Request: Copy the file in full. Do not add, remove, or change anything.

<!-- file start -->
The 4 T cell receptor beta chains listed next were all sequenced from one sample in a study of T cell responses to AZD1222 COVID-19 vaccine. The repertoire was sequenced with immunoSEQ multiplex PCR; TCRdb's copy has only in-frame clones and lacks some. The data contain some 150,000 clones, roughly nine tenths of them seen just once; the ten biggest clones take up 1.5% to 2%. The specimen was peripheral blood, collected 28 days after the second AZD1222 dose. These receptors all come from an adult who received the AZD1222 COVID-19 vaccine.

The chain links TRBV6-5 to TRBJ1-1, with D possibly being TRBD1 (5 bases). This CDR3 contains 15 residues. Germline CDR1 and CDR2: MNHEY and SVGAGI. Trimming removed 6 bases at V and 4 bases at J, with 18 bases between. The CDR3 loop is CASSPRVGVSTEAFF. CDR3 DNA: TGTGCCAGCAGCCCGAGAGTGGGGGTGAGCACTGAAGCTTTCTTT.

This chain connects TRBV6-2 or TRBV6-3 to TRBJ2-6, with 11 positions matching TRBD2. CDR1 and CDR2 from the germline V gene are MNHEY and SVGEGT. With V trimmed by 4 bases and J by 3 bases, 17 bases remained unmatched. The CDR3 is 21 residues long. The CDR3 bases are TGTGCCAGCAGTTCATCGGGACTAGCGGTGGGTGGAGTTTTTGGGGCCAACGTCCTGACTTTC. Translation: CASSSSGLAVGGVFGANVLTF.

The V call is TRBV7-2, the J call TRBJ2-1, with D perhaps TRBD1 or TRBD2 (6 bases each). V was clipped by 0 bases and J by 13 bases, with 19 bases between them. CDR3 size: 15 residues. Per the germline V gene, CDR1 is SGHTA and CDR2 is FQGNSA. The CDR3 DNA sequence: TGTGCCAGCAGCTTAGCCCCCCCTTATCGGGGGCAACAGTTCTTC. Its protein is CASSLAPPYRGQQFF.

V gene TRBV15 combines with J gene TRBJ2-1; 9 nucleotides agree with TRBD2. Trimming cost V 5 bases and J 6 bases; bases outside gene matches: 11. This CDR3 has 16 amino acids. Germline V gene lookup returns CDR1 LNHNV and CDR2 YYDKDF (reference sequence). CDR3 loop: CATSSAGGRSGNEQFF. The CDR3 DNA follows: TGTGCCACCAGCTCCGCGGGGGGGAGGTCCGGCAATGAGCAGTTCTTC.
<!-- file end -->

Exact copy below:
The 4 T cell receptor beta chains listed next were all sequenced from one sample in a study of T cell responses to AZD1222 COVID-19 vaccine. The repertoire was sequenced with immunoSEQ multiplex PCR; TCRdb's copy has only in-frame clones and lacks some. The data contain some 150,000 clones, roughly nine tenths of them seen just once; the ten biggest clones take up 1.5% to 2%. The specimen was peripheral blood, collected 28 days after the second AZD1222 dose. These receptors all come from an adult who received the AZD1222 COVID-19 vaccine.

The chain links TRBV6-5 to TRBJ1-1, with D possibly being TRBD1 (5 bases). This CDR3 contains 15 residues. Germline CDR1 and CDR2: MNHEY and SVGAGI. Trimming removed 6 bases at V and 4 bases at J, with 18 bases between. The CDR3 loop is CASSPRVGVSTEAFF. CDR3 DNA: TGTGCCAGCAGCCCGAGAGTGGGGGTGAGCACTGAAGCTTTCTTT.

This chain connects TRBV6-2 or TRBV6-3 to TRBJ2-6, with 11 positions matching TRBD2. CDR1 and CDR2 from the germline V gene are MNHEY and SVGEGT. With V trimmed by 4 bases and J by 3 bases, 17 bases remained unmatched. The CDR3 is 21 residues long. The CDR3 bases are TGTGCCAGCAGTTCATCGGGACTAGCGGTGGGTGGAGTTTTTGGGGCCAACGTCCTGACTTTC. Translation: CASSSSGLAVGGVFGANVLTF.

The V call is TRBV7-2, the J call TRBJ2-1, with D perhaps TRBD1 or TRBD2 (6 bases each). V was clipped by 0 bases and J by 13 bases, with 19 bases between them. CDR3 size: 15 residues. Per the germline V gene, CDR1 is SGHTA and CDR2 is FQGNSA. The CDR3 DNA sequence: TGTGCCAGCAGCTTAGCCCCCCCTTATCGGGGGCAACAGTTCTTC. Its protein is CASSLAPPYRGQQFF.

V gene TRBV15 combines with J gene TRBJ2-1; 9 nucleotides agree with TRBD2. Trimming cost V 5 bases and J 6 bases; bases outside gene matches: 11. This CDR3 has 16 amino acids. Germline V gene lookup returns CDR1 LNHNV and CDR2 YYDKDF (reference sequence). CDR3 loop: CATSSAGGRSGNEQFF. The CDR3 DNA follows: TGTGCCACCAGCTCCGCGGGGGGGAGGTCCGGCAATGAGCAGTTCTTC.